Skip to Content
Streetsblog California home
Streetsblog California home
Log In
Passenger Rail

Caltrans Issues Emergency Declaration for Orange County Rail

An emergency declaration means money can be allocated right away, but it's only a temporary solution to a problem that's been coming for a long time

5:07 PM PST on February 1, 2024

The tracks along the bluffs. Photo: OCTA

Caltrans issued an emergency declaration for the recent landslide onto railroad tracks near San Clemente, which interrupted passenger train service there and has forced train riders to take a connecting bus between San Juan Capistrano and Oceanside.

Recognizing that rail travel is vital and that the corridor "provides critical commuter, intercity and freight rail service every day," Director Tony Tavares issued the emergency declaration so that the Orange County Transit Authority (OCTA) can access emergency funding immediately "to fix this landslide and get the trains moving again as quickly and safely as possible.”

The January 24 landslide was one of a series that have interrupted service on Amtrak's Surfliner route as well as local Metrolink commuter trains in the past few years. OCTA and Metrolink have already been working to stabilize the area, but there is as yet no estimate for when passenger service will resume.

Freight trains meanwhile continue to use the route at very slow speeds during the late night hours.

The section of track below the cliffs in San Clemente have been the subject of intense study and scrutiny in the past few years, as the cliffs have eroded and the rail line itself, hugging the coast, has been inundated by sea level rise. The California legislature formed a select committee to discuss the problems, but has come to no conclusions.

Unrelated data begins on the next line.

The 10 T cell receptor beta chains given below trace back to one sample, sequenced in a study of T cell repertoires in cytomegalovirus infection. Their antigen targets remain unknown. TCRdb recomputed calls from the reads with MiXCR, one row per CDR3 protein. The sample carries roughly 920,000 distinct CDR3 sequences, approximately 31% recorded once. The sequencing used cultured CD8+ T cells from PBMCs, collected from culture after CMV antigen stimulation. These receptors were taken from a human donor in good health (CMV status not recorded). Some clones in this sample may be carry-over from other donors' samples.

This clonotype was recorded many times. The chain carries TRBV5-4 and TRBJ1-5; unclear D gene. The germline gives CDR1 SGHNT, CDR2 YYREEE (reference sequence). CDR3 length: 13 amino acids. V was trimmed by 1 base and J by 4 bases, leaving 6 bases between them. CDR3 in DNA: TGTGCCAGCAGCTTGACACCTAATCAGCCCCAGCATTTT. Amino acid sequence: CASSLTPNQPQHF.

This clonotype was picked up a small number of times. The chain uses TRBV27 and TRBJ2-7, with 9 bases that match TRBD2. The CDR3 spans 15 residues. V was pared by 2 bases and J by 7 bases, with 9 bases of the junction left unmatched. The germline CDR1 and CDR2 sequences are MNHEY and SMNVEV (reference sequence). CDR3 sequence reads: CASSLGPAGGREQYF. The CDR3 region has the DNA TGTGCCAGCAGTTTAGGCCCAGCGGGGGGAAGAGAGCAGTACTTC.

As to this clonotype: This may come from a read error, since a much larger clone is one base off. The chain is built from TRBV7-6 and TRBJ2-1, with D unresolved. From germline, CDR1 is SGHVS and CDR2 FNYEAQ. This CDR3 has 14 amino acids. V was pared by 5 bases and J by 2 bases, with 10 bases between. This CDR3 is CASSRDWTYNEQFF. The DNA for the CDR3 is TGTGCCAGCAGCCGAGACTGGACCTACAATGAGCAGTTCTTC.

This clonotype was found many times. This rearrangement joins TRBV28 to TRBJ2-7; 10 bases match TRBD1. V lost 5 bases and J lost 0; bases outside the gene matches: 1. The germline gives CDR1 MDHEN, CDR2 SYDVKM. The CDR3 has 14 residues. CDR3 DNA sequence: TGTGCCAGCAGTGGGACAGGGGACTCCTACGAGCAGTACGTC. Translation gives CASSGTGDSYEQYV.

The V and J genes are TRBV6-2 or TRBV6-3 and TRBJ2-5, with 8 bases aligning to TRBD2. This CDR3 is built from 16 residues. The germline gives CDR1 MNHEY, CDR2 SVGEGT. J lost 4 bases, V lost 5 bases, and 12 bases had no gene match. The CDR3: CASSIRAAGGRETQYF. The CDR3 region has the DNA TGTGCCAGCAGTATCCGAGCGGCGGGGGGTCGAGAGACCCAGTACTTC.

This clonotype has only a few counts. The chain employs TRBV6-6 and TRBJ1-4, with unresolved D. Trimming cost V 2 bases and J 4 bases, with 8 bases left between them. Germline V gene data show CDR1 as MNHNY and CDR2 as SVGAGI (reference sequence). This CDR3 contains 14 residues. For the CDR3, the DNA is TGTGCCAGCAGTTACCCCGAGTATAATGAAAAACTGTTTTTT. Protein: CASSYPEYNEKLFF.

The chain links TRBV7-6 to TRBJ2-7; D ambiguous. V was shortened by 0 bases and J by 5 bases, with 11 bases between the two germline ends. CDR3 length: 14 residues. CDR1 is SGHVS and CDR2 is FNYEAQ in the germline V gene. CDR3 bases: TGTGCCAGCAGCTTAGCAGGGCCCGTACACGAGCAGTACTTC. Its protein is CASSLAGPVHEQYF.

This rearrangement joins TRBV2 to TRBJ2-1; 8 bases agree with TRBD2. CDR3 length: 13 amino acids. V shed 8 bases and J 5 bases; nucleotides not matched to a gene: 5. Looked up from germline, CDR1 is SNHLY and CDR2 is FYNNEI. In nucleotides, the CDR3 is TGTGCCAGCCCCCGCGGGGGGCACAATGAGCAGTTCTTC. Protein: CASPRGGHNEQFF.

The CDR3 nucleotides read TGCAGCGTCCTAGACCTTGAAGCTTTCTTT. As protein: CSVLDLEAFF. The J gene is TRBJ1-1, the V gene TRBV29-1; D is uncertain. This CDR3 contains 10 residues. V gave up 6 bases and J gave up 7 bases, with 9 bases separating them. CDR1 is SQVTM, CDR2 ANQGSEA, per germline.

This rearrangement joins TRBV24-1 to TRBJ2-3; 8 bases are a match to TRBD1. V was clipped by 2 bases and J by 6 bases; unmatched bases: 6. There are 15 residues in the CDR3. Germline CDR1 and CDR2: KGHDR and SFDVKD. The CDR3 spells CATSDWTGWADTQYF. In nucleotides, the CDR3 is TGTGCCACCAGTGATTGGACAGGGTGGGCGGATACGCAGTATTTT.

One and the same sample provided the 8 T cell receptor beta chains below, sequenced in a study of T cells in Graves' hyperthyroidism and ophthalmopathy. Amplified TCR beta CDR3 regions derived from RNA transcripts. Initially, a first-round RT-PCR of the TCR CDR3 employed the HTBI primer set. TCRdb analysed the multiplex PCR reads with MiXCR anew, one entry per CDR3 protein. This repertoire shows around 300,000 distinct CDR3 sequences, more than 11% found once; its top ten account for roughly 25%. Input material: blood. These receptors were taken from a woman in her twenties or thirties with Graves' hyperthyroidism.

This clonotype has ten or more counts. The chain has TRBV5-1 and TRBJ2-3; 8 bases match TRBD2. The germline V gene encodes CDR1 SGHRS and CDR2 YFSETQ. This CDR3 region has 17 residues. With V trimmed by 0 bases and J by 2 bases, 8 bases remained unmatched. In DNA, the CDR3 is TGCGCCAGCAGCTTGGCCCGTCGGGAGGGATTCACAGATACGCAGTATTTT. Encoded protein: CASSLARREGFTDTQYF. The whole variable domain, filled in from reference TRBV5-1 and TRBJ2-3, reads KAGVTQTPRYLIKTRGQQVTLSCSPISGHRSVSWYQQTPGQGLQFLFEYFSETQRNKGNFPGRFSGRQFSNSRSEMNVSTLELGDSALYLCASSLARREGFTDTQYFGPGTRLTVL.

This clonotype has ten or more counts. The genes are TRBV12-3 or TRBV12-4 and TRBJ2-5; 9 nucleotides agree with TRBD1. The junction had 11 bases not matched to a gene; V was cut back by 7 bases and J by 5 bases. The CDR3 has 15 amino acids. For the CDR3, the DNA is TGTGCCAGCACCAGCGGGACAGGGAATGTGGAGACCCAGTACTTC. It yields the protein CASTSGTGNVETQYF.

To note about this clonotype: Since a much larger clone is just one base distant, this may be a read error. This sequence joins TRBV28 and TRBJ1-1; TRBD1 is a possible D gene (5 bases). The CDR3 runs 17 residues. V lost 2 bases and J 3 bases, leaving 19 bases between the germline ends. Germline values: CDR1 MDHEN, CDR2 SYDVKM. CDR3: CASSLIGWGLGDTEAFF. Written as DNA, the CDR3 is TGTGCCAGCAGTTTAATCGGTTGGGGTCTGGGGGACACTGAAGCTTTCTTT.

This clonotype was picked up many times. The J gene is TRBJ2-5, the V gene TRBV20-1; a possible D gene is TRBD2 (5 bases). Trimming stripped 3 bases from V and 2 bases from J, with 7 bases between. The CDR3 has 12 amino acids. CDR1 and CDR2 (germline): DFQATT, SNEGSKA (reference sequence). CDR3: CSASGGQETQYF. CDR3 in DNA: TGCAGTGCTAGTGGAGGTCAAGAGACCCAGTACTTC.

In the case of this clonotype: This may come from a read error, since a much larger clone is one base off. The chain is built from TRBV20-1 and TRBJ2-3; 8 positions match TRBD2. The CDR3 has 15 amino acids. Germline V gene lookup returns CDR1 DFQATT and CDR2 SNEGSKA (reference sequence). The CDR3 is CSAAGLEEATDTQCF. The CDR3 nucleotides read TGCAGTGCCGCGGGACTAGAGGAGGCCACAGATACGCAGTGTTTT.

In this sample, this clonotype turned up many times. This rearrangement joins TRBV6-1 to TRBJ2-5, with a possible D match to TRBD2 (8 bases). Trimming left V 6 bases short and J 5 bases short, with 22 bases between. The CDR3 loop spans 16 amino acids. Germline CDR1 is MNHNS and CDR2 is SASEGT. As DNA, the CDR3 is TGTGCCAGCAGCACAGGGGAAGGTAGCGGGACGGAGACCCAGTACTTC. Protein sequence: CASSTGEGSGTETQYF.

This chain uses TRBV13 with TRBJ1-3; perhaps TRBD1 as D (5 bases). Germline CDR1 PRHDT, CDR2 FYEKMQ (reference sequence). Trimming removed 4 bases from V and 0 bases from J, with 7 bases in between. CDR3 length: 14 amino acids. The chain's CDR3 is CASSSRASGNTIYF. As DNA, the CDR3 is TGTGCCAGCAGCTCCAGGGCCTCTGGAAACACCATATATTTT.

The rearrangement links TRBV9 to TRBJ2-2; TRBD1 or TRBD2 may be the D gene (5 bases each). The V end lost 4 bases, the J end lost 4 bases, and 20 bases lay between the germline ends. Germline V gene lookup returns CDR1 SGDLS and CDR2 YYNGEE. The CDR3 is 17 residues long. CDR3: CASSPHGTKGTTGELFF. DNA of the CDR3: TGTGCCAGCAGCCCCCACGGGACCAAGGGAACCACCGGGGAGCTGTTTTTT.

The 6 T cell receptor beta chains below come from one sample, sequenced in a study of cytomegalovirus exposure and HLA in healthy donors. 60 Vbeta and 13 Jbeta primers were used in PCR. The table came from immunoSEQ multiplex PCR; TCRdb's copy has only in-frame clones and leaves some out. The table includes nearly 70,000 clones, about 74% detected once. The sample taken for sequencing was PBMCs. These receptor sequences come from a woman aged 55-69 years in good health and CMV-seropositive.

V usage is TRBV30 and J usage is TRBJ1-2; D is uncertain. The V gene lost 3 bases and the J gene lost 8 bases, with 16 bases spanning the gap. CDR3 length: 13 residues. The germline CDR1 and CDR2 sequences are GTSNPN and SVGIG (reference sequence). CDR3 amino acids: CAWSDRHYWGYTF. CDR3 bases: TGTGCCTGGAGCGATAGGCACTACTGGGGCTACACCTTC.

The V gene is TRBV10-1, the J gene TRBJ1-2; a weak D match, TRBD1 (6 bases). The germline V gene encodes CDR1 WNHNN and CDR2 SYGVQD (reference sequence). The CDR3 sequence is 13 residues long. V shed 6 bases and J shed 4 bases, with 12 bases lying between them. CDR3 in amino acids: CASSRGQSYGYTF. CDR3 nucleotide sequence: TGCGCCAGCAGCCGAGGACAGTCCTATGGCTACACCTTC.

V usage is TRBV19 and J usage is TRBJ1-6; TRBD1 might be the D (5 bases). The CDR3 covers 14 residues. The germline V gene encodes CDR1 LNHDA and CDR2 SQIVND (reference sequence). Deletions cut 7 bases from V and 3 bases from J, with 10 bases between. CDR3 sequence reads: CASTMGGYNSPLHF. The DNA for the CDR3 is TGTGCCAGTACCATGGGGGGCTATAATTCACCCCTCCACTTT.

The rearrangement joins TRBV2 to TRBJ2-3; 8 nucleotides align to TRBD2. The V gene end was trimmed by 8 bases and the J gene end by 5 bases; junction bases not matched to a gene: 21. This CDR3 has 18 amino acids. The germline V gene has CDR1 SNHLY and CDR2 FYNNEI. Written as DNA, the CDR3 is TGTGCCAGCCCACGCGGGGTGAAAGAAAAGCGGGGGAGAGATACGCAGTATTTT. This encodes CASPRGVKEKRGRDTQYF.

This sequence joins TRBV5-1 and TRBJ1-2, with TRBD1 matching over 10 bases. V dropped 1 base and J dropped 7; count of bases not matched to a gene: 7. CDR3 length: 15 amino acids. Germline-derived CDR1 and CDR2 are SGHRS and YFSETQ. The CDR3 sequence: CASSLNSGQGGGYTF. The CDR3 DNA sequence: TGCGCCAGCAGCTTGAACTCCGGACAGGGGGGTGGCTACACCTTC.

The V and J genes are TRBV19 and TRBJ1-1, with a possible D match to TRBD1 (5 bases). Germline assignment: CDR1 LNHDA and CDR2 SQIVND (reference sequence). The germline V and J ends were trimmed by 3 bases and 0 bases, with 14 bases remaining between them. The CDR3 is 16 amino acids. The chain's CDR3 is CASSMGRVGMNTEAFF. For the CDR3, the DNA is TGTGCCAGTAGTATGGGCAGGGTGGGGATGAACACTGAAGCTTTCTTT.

Governance problems also hamper solutions, and while Caltrans' declaration makes immediate emergency funds available, it won't lead to long-term solutions to the Southern California rail corridor's deeper problems.

It's important to find those long-term solutions, and it's important to do so with the same alacrity and focus that California applies to fixing highways. The section of track in question is part of the LOSSAN corridor, which operates rail service from San Luis Obispo through Los Angeles to San Diego, which is one of the most heavily used rail corridors in the nation.

Stay in touch

Sign up for our free newsletter

More from Streetsblog California

CalBike: Tell the Legislature Hands Off Active Transportation Funding

Calbike has an action alert that allows its members to write directly to legislators with their feelings on whether or not the ATP funding should be restored before the legislature votes on the budget in June.

February 22, 2024

State DOTs Spend Even More Money on Highway Expansions Than We Thought

Advocates knew states would go on a highway widening binge when the Bipartisan Infrastructure Law passed — but they didn't know it would be quite this bad.

February 22, 2024
See all posts